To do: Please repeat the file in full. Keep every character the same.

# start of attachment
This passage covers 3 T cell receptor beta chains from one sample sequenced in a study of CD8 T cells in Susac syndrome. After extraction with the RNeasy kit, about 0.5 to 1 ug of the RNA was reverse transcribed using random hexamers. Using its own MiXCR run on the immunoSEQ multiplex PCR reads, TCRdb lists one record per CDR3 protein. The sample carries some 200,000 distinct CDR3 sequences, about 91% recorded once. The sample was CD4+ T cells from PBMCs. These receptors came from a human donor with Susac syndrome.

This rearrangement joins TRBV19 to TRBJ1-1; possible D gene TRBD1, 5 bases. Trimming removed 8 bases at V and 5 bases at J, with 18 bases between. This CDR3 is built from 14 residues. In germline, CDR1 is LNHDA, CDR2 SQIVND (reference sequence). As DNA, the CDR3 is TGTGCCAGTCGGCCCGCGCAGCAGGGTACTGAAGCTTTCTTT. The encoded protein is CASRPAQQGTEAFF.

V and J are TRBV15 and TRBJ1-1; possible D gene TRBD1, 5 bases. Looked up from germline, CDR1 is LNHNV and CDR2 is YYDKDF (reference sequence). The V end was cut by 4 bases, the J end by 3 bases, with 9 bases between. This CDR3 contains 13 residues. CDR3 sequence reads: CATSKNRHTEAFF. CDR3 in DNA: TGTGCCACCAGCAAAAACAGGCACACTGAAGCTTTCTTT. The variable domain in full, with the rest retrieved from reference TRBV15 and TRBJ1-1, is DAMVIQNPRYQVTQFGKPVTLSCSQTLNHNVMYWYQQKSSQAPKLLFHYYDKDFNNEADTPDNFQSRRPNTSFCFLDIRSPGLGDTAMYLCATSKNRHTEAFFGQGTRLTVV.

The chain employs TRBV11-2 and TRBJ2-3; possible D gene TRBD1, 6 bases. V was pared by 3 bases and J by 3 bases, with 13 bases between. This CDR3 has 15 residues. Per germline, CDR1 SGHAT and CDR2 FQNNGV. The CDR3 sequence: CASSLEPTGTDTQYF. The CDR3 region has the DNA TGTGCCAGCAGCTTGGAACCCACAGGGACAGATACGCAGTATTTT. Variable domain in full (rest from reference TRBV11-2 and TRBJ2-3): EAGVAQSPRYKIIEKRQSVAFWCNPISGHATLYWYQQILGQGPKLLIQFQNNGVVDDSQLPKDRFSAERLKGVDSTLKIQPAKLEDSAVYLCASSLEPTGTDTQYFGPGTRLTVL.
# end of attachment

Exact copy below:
This passage covers 3 T cell receptor beta chains from one sample sequenced in a study of CD8 T cells in Susac syndrome. After extraction with the RNeasy kit, about 0.5 to 1 ug of the RNA was reverse transcribed using random hexamers. Using its own MiXCR run on the immunoSEQ multiplex PCR reads, TCRdb lists one record per CDR3 protein. The sample carries some 200,000 distinct CDR3 sequences, about 91% recorded once. The sample was CD4+ T cells from PBMCs. These receptors came from a human donor with Susac syndrome.

This rearrangement joins TRBV19 to TRBJ1-1; possible D gene TRBD1, 5 bases. Trimming removed 8 bases at V and 5 bases at J, with 18 bases between. This CDR3 is built from 14 residues. In germline, CDR1 is LNHDA, CDR2 SQIVND (reference sequence). As DNA, the CDR3 is TGTGCCAGTCGGCCCGCGCAGCAGGGTACTGAAGCTTTCTTT. The encoded protein is CASRPAQQGTEAFF.

V and J are TRBV15 and TRBJ1-1; possible D gene TRBD1, 5 bases. Looked up from germline, CDR1 is LNHNV and CDR2 is YYDKDF (reference sequence). The V end was cut by 4 bases, the J end by 3 bases, with 9 bases between. This CDR3 contains 13 residues. CDR3 sequence reads: CATSKNRHTEAFF. CDR3 in DNA: TGTGCCACCAGCAAAAACAGGCACACTGAAGCTTTCTTT. The variable domain in full, with the rest retrieved from reference TRBV15 and TRBJ1-1, is DAMVIQNPRYQVTQFGKPVTLSCSQTLNHNVMYWYQQKSSQAPKLLFHYYDKDFNNEADTPDNFQSRRPNTSFCFLDIRSPGLGDTAMYLCATSKNRHTEAFFGQGTRLTVV.

The chain employs TRBV11-2 and TRBJ2-3; possible D gene TRBD1, 6 bases. V was pared by 3 bases and J by 3 bases, with 13 bases between. This CDR3 has 15 residues. Per germline, CDR1 SGHAT and CDR2 FQNNGV. The CDR3 sequence: CASSLEPTGTDTQYF. The CDR3 region has the DNA TGTGCCAGCAGCTTGGAACCCACAGGGACAGATACGCAGTATTTT. Variable domain in full (rest from reference TRBV11-2 and TRBJ2-3): EAGVAQSPRYKIIEKRQSVAFWCNPISGHATLYWYQQILGQGPKLLIQFQNNGVVDDSQLPKDRFSAERLKGVDSTLKIQPAKLEDSAVYLCASSLEPTGTDTQYFGPGTRLTVL.